An ambitious course on programming paradigms, semantics, and types

We have completed this course.
I hope others find the design or some of the material helpful.
See more about reuse below.

- Parsing and interpretation in Prolog
- Basics of small-step and big-step semantics
- Basics of untyped and typed lambda calculi
- Introduction to Haskell
- Basics of denotational semantics
- Denotational semantics in Haskell
- Basics of static program analysis
- Static program analysis in Haskell
- OO programming in Haskell
- The Expression Problem
- Basics of Constraint-Logic Programming
- Basics of Process Algebra (CCS)
- ... a few more specialized lectures

- English as the course language
- Slides, videos, exercises available online publicly
- 42 hours (45mins each) of lectures over 4 months
- 12 programming-oriented, interactive labs
- Transparent scheme for midterm and final exam
- Heavy reuse of material from other courses
- Use of Twitter for notification and aggregation

This course is my only chance to tell many students at my department about semantics, type systems, bits of interesting functional programming, declarative language processors, and sophisticated declarative methods such as process algebra or constraint-logic programming. Luckily there was a similar module in our curriculum, but I admit that I had to hijack this module a bit. (That is, the module is designed for the last semester of Bachelors, whereas the actual course is probably meant for Masters.) The students have complained in a friendly manner that the course is very heavy, but in return, I have designed the exam to be feasible for Bachelors. So everyone is happy: me because I could do loads of material and topics; the students because they receive unusual help in preparation for the exam. As to the content, students are relatively happy with the techniques that we studied---in particular because we are running the course in such a pragmatic mode, where we basically leverage Prolog and Haskell throughout---for every bit of type systems and semantics and programming concepts. In this manner, the CS students can improve the programming skills in paradigms and domains to which they used before. I also admit guilty by saying that there was no way of selling the formal details of many topics. (For instance, an attempt to do soundness proofs almost triggered a riot.) As to the use of twitter, it seems that not enough students were keen to use Twitter; so we had to continue using a newsgroup in parallel.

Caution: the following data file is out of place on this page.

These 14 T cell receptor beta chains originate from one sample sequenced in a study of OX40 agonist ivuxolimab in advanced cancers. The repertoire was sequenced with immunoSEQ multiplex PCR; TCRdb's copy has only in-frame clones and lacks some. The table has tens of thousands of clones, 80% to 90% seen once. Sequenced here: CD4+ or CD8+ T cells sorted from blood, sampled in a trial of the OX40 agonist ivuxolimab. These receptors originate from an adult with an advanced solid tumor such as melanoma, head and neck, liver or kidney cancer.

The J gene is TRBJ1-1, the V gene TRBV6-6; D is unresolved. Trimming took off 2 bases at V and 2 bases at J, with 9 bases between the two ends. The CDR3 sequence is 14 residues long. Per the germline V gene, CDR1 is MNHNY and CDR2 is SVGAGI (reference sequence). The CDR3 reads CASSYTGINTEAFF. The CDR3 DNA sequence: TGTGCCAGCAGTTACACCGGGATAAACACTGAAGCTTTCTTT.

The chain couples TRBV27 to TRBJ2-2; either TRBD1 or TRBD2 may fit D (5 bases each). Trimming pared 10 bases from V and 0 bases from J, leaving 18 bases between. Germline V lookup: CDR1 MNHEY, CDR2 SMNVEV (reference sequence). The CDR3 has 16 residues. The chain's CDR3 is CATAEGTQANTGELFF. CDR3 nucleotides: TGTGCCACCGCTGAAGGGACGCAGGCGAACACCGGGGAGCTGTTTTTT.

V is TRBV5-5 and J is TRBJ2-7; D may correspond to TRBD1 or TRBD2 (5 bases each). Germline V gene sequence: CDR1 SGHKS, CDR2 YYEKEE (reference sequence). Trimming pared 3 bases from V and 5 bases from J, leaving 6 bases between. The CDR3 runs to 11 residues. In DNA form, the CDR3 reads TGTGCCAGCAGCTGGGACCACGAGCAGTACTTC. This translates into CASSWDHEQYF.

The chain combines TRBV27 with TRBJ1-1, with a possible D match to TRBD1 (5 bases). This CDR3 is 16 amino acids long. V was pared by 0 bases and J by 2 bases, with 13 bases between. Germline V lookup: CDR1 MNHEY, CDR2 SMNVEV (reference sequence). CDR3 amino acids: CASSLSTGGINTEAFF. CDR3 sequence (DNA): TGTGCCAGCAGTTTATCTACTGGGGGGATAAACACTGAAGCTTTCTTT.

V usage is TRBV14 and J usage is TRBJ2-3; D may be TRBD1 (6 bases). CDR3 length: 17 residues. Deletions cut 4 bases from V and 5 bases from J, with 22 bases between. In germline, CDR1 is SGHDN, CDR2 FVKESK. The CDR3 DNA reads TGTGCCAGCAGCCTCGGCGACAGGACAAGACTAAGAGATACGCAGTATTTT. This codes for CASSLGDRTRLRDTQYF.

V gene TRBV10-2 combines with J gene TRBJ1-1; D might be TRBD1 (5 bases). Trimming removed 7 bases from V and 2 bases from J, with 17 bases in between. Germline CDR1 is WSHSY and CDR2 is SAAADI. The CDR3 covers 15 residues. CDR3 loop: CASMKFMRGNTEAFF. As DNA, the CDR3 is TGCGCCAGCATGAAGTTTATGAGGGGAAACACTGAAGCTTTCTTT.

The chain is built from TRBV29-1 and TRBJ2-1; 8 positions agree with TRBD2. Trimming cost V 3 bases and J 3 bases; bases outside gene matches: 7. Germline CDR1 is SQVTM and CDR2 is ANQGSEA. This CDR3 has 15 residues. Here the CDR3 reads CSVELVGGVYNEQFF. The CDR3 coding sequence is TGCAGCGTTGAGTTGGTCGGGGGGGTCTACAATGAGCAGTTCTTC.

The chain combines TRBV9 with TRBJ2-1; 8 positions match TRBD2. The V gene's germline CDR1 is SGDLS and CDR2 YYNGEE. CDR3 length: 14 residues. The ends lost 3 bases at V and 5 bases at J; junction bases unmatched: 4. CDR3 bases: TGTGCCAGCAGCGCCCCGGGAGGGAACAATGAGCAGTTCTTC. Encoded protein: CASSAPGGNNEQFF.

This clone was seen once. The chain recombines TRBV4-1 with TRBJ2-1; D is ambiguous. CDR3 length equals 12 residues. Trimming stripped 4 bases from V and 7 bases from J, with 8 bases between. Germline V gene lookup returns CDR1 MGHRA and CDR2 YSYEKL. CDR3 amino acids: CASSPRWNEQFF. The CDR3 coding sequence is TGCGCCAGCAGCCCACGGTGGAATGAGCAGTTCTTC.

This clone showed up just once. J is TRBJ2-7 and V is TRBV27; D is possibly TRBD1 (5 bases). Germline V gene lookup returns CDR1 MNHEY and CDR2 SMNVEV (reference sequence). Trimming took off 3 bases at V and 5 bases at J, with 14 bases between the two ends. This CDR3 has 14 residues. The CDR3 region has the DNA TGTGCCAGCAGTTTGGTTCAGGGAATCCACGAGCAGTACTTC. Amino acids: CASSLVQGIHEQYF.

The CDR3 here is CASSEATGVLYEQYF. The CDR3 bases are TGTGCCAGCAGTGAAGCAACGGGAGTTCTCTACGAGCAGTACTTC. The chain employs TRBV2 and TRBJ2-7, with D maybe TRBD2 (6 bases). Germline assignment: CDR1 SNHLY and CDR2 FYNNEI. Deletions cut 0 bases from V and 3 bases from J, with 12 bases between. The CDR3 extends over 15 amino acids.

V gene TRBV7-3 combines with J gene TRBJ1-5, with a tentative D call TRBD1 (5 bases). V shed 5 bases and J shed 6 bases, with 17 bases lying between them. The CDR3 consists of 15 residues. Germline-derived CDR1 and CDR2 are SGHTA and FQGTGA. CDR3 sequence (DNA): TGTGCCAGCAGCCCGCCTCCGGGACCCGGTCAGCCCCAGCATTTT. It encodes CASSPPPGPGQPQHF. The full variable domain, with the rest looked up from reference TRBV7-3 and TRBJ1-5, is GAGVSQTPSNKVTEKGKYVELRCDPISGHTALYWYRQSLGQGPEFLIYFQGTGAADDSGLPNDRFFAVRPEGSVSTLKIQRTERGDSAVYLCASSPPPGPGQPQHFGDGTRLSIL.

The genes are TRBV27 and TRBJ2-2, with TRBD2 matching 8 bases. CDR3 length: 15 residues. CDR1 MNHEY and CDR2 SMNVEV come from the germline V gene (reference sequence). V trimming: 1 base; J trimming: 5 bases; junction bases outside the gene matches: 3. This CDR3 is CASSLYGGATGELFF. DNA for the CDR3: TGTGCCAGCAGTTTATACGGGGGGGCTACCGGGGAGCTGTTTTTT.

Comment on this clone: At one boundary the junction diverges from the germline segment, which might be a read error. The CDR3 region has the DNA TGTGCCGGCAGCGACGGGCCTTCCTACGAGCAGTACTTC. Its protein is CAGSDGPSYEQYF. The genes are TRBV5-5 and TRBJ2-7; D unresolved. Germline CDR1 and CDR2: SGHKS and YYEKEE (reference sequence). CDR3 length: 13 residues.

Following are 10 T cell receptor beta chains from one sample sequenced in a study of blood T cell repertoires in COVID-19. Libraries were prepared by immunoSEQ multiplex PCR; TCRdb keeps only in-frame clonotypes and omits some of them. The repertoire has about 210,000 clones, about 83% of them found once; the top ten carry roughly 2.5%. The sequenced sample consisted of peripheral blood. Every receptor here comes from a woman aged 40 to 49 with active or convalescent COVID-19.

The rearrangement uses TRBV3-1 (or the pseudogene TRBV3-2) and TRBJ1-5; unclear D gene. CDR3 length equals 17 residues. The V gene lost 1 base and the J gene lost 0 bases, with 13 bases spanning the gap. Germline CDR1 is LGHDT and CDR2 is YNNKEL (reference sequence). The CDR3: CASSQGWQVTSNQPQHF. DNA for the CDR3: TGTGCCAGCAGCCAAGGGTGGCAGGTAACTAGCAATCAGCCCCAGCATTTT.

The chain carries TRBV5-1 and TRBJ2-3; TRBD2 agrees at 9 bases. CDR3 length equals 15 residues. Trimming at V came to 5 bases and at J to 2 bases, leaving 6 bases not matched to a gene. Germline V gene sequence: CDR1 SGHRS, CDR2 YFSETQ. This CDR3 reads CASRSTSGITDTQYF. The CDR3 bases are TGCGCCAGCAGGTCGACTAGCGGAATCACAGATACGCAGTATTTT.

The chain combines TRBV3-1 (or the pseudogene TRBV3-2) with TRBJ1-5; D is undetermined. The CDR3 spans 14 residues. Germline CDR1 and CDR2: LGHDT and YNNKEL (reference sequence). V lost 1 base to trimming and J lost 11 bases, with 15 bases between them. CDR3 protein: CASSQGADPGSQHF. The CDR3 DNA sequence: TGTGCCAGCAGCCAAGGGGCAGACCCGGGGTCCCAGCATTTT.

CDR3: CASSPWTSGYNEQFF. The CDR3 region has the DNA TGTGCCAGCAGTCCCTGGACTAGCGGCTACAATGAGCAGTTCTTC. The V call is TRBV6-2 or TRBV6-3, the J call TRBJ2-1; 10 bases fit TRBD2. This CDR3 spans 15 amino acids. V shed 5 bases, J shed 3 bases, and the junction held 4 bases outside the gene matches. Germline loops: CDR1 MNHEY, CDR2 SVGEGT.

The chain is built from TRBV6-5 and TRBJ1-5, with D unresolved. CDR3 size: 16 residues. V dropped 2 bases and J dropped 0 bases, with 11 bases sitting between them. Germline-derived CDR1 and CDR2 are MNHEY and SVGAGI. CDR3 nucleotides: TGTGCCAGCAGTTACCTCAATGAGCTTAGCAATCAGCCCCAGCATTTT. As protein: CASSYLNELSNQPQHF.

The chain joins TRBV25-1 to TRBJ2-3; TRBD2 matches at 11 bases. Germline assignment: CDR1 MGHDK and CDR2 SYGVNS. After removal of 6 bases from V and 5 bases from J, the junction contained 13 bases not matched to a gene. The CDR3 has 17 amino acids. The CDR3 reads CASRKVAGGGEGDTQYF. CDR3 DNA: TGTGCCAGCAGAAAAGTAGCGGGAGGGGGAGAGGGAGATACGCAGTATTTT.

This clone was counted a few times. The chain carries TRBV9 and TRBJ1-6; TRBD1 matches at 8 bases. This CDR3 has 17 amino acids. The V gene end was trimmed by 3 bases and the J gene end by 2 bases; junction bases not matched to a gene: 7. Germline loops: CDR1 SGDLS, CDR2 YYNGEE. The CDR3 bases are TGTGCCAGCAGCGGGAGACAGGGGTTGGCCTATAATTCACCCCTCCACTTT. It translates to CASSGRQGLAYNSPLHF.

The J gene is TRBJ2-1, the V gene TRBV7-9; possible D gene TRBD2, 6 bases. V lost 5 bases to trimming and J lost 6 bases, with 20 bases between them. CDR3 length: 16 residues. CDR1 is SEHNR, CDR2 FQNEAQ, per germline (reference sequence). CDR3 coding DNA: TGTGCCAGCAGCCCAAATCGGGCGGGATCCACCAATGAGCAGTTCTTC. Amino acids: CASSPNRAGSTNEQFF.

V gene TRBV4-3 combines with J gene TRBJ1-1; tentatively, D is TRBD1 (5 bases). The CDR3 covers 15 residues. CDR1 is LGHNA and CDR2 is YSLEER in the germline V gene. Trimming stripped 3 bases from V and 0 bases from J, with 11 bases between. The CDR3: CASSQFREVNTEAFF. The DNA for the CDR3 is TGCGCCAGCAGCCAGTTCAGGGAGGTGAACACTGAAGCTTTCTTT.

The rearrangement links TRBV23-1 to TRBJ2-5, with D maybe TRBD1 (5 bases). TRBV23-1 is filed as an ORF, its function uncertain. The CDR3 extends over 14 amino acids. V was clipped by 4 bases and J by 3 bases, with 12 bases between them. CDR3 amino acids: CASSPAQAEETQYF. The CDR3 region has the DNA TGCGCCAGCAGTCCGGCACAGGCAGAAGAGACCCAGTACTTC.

But again, I am confident that the design of such a course with broad coverage, low formal depth, but operational depth based on declarative programming and a transparent exam is an effective way of exposing Bachelor students (possibly some of them future Master students) to critically important foundations of computer science and modern programming techniques.

The future
I will mature the course next year. I will be happy if others use the design of the course to some extent, or any specific material. Please note that more than half of the material is directly based on other people's work. I probably used 3 resources heavily, and about another 7 for some bits. Each non-original slide has credits on it in the header area. If you want to reuse anything, please let me know.

Vadim Zaytsev did an excellent job in running the lab and helping me to prepare the exam at the level of quality that we had in mind. It is good to have such a committed (emerging) declarative programmer next to you for a course like this! As to the reused material, detailed credits are online and on the slides, but I want to emphasize a few sources because of the degree of reuse and my admiration of their work: Hanne Riis Nielson and Flemming Nielson (for their book "Semantics with Applications" with slides); Graham Hutton (for his wonderful introduction to Haskell); Jaakko Järvi (for the slides of his mainly TAPL-based programming course).


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